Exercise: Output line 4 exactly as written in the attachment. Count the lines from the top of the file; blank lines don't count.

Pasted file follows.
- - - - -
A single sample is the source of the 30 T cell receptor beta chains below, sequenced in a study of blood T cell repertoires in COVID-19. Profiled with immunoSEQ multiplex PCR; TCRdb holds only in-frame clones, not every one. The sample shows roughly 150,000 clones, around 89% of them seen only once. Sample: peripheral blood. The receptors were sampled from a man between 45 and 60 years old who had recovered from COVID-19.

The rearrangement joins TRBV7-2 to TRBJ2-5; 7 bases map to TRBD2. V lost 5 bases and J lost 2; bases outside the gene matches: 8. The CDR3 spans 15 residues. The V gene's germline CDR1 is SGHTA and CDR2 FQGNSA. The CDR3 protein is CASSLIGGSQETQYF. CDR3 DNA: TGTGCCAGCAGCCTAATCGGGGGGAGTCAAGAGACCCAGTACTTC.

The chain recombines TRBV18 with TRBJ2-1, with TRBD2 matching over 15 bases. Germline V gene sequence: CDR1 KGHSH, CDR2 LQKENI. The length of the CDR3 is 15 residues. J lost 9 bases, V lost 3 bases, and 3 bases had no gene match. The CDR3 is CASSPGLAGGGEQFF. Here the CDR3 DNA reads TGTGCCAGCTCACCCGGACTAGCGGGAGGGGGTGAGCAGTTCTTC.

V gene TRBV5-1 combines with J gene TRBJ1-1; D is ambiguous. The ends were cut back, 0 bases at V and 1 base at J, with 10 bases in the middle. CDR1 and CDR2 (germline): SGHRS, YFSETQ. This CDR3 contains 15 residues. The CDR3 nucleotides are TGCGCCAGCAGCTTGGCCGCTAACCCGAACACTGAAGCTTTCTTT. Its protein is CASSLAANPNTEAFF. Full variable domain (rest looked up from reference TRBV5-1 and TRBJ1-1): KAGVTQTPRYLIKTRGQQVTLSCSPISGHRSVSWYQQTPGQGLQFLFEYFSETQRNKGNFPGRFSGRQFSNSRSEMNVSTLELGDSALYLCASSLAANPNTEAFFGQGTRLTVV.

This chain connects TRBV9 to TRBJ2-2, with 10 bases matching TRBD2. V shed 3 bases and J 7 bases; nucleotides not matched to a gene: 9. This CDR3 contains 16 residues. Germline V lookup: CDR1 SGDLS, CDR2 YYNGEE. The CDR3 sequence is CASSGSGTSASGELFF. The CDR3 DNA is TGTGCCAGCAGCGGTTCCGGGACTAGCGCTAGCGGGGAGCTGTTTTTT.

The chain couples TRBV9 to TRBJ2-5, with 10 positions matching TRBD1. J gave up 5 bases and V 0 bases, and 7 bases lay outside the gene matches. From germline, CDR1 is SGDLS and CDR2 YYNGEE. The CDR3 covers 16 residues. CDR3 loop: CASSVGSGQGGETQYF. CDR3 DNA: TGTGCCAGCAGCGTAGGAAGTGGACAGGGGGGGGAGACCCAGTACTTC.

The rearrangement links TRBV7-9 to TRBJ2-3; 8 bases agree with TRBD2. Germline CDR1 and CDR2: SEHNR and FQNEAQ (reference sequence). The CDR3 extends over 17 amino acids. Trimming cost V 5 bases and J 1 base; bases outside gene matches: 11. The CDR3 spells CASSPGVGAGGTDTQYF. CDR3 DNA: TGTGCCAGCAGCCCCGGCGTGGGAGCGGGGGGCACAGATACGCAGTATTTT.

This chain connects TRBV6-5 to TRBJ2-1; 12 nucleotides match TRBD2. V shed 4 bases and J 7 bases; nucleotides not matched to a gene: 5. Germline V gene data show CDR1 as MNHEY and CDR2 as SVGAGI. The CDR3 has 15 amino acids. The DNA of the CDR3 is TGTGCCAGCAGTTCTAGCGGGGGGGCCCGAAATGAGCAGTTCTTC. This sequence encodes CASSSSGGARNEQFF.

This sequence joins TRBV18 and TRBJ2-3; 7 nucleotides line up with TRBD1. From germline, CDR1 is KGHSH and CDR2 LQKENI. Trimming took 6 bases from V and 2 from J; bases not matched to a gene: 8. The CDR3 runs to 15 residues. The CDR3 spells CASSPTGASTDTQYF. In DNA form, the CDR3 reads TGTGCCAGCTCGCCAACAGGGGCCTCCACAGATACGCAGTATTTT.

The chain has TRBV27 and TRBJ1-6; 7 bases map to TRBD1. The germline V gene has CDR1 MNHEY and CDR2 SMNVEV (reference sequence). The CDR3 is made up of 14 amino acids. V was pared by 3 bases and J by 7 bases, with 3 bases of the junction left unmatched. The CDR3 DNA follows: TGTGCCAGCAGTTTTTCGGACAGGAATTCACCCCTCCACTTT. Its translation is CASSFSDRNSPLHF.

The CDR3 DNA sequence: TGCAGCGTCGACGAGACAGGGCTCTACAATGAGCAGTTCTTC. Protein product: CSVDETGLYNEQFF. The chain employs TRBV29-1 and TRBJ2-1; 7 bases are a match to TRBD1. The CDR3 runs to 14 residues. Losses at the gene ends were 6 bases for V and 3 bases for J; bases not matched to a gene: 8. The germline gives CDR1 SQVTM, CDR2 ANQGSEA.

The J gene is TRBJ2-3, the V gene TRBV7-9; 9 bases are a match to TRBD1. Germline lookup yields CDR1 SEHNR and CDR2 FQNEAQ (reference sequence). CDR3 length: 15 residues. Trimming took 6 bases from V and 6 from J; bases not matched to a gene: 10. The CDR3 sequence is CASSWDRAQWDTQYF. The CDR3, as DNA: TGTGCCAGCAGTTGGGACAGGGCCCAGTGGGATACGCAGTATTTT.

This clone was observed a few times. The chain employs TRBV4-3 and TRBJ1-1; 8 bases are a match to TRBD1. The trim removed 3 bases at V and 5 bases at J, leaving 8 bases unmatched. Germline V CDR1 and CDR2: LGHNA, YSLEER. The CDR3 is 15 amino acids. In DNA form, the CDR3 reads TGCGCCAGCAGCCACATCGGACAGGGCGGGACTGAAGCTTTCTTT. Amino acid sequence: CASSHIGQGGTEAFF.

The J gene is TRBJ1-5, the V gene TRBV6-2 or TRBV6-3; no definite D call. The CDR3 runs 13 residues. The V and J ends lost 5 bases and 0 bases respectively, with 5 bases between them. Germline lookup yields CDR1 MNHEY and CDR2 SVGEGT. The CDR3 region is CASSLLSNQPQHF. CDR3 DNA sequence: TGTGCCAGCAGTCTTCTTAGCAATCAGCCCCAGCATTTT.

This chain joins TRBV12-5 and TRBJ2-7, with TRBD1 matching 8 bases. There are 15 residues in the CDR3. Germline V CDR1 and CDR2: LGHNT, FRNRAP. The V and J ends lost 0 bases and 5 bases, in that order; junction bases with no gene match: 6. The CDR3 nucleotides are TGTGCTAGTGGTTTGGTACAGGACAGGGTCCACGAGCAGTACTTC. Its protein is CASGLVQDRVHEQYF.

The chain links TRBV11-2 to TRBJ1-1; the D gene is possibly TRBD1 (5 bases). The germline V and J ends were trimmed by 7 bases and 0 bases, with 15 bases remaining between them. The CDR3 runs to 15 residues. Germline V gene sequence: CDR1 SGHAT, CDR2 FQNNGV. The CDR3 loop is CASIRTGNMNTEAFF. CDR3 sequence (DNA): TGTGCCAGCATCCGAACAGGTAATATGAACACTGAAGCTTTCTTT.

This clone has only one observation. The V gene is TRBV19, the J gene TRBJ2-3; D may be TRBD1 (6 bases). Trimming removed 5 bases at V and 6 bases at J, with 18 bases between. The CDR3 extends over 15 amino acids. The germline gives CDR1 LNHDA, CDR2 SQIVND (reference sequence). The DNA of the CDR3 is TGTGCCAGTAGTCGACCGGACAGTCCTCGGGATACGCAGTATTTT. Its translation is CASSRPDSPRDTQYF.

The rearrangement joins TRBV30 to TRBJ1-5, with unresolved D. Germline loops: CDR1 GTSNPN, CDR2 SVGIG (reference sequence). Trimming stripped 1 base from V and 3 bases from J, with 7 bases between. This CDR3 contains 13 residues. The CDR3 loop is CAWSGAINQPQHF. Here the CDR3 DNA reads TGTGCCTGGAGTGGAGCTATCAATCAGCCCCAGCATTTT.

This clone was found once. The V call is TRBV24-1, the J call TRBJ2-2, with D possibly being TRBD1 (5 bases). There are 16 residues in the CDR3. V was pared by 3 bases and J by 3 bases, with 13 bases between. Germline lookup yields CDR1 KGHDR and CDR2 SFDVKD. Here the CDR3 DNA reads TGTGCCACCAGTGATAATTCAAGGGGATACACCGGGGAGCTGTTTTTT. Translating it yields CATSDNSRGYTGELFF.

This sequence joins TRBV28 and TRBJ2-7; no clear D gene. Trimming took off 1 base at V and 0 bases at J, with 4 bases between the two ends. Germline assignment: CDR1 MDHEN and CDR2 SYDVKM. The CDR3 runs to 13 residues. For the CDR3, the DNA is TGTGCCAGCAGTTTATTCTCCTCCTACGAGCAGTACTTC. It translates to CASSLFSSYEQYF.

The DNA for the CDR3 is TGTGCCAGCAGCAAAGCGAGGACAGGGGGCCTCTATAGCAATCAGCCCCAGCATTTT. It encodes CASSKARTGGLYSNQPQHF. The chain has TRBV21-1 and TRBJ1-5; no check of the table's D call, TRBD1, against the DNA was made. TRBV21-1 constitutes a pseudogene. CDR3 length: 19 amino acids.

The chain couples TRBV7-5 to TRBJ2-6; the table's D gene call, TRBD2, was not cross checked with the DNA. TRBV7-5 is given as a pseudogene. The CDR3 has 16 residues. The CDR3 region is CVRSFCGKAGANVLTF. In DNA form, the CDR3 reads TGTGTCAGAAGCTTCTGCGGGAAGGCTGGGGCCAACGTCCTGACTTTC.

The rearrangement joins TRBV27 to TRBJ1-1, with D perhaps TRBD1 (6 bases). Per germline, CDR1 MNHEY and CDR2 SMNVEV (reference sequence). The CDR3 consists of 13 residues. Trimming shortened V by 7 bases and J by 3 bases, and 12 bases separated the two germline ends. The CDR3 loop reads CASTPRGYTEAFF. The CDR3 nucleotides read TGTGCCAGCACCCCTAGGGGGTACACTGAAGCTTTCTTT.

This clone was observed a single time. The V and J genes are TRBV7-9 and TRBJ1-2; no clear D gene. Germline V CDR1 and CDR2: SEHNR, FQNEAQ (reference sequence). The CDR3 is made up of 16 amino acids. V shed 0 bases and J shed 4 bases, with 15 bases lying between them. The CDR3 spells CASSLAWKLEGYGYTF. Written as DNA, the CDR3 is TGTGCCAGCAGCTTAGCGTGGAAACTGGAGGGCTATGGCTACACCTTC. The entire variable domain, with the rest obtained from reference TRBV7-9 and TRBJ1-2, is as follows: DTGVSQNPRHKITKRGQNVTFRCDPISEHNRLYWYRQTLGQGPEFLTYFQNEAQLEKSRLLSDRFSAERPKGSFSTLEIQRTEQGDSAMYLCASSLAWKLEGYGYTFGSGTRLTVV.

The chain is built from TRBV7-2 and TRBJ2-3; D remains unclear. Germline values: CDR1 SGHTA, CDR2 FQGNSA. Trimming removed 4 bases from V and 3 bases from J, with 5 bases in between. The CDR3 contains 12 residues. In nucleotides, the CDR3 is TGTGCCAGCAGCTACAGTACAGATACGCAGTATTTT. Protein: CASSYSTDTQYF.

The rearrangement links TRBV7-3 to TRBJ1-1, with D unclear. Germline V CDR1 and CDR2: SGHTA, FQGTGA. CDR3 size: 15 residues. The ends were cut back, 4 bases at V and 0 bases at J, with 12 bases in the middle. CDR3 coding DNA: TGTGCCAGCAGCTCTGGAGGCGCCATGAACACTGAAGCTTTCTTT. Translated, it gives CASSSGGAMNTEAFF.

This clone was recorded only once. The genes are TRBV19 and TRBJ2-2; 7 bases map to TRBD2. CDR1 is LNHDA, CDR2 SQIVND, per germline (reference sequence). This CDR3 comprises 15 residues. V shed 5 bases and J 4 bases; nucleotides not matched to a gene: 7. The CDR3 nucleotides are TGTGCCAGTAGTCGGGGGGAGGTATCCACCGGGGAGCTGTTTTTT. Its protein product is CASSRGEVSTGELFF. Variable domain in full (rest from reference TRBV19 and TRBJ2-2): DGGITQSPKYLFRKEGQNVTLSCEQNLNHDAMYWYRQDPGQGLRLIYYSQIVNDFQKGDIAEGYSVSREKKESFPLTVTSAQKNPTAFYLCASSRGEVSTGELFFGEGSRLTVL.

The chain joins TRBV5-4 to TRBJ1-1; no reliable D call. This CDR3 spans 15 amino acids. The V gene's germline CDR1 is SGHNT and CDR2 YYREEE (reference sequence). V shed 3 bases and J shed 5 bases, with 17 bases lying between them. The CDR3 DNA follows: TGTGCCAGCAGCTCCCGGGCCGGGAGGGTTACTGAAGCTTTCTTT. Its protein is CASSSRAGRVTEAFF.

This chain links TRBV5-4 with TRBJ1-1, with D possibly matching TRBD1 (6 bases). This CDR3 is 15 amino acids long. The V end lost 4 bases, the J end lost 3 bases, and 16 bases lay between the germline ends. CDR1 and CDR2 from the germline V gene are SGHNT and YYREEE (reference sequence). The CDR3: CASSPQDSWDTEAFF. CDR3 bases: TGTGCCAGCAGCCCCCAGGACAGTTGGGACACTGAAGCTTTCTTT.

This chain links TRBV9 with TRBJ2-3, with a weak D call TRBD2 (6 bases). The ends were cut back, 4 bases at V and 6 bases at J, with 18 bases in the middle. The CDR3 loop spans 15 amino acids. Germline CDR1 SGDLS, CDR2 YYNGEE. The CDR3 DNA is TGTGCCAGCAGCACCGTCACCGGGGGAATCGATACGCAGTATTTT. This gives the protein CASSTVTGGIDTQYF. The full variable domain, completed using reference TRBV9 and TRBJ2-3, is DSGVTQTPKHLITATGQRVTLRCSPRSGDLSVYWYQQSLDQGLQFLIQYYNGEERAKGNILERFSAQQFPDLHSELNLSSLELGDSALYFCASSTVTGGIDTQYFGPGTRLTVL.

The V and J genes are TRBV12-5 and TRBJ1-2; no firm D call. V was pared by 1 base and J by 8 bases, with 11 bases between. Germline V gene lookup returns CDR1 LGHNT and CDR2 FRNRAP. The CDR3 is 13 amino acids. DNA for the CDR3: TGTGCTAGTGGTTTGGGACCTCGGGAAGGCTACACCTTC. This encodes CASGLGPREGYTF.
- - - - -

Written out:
V gene TRBV5-1 combines with J gene TRBJ1-1; D is ambiguous. The ends were cut back, 0 bases at V and 1 base at J, with 10 bases in the middle. CDR1 and CDR2 (germline): SGHRS, YFSETQ. This CDR3 contains 15 residues. The CDR3 nucleotides are TGCGCCAGCAGCTTGGCCGCTAACCCGAACACTGAAGCTTTCTTT. Its protein is CASSLAANPNTEAFF. Full variable domain (rest looked up from reference TRBV5-1 and TRBJ1-1): KAGVTQTPRYLIKTRGQQVTLSCSPISGHRSVSWYQQTPGQGLQFLFEYFSETQRNKGNFPGRFSGRQFSNSRSEMNVSTLELGDSALYLCASSLAANPNTEAFFGQGTRLTVV.